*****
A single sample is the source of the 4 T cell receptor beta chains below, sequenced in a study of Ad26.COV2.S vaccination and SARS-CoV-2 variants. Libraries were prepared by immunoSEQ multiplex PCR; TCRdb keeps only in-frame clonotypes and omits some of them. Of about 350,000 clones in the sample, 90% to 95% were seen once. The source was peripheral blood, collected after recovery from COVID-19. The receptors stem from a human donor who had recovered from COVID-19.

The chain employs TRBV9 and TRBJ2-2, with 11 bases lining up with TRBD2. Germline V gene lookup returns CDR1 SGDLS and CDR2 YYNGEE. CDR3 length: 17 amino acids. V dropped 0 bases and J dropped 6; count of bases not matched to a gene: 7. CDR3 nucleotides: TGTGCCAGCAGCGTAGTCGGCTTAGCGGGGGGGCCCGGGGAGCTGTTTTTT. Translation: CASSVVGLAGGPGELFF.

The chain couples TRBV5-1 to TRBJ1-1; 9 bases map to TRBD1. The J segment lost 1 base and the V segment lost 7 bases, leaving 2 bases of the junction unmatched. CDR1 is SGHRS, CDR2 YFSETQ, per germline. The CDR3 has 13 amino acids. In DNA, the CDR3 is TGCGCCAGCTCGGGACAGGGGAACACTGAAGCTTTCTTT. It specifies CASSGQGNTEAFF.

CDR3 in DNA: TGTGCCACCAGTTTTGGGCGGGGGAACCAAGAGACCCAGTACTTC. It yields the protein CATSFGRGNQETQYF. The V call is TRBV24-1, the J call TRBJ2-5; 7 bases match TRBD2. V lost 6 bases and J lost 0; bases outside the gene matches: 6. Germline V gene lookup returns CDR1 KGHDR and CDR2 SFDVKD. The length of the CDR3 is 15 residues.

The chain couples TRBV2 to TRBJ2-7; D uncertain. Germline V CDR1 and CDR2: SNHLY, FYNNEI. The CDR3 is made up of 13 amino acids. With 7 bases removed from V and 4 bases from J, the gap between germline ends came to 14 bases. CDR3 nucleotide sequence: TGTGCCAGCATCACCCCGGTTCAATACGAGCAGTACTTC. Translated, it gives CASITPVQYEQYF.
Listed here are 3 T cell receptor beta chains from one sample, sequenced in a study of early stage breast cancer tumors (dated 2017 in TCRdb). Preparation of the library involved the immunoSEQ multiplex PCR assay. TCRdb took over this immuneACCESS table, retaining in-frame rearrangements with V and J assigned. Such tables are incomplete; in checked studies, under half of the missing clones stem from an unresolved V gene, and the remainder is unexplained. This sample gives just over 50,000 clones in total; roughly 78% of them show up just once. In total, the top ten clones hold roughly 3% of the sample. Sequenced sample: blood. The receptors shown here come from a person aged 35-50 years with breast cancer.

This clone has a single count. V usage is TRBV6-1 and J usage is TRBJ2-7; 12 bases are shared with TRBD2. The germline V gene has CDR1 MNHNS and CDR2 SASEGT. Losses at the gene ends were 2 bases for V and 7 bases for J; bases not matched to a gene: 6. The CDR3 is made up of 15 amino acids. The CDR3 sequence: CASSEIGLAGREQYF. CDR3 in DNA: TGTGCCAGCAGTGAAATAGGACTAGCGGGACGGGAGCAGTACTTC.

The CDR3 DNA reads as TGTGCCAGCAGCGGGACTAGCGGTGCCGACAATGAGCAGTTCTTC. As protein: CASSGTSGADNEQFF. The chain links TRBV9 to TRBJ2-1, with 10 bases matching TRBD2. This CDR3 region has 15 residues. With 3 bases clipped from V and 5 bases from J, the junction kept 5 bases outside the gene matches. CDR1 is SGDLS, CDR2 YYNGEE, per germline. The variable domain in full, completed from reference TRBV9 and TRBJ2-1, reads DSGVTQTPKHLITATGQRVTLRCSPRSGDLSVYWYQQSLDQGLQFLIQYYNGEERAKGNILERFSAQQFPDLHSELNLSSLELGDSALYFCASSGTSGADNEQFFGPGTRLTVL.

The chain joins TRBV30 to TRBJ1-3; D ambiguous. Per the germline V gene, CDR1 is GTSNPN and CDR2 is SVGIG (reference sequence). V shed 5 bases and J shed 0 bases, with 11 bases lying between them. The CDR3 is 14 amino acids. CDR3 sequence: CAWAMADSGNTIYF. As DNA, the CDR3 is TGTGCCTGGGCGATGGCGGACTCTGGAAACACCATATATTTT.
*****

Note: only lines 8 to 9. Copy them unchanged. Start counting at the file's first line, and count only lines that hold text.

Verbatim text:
The CDR3 DNA reads as TGTGCCAGCAGCGGGACTAGCGGTGCCGACAATGAGCAGTTCTTC. As protein: CASSGTSGADNEQFF. The chain links TRBV9 to TRBJ2-1, with 10 bases matching TRBD2. This CDR3 region has 15 residues. With 3 bases clipped from V and 5 bases from J, the junction kept 5 bases outside the gene matches. CDR1 is SGDLS, CDR2 YYNGEE, per germline. The variable domain in full, completed from reference TRBV9 and TRBJ2-1, reads DSGVTQTPKHLITATGQRVTLRCSPRSGDLSVYWYQQSLDQGLQFLIQYYNGEERAKGNILERFSAQQFPDLHSELNLSSLELGDSALYFCASSGTSGADNEQFFGPGTRLTVL.

The chain joins TRBV30 to TRBJ1-3; D ambiguous. Per the germline V gene, CDR1 is GTSNPN and CDR2 is SVGIG (reference sequence). V shed 5 bases and J shed 0 bases, with 11 bases lying between them. The CDR3 is 14 amino acids. CDR3 sequence: CAWAMADSGNTIYF. As DNA, the CDR3 is TGTGCCTGGGCGATGGCGGACTCTGGAAACACCATATATTTT.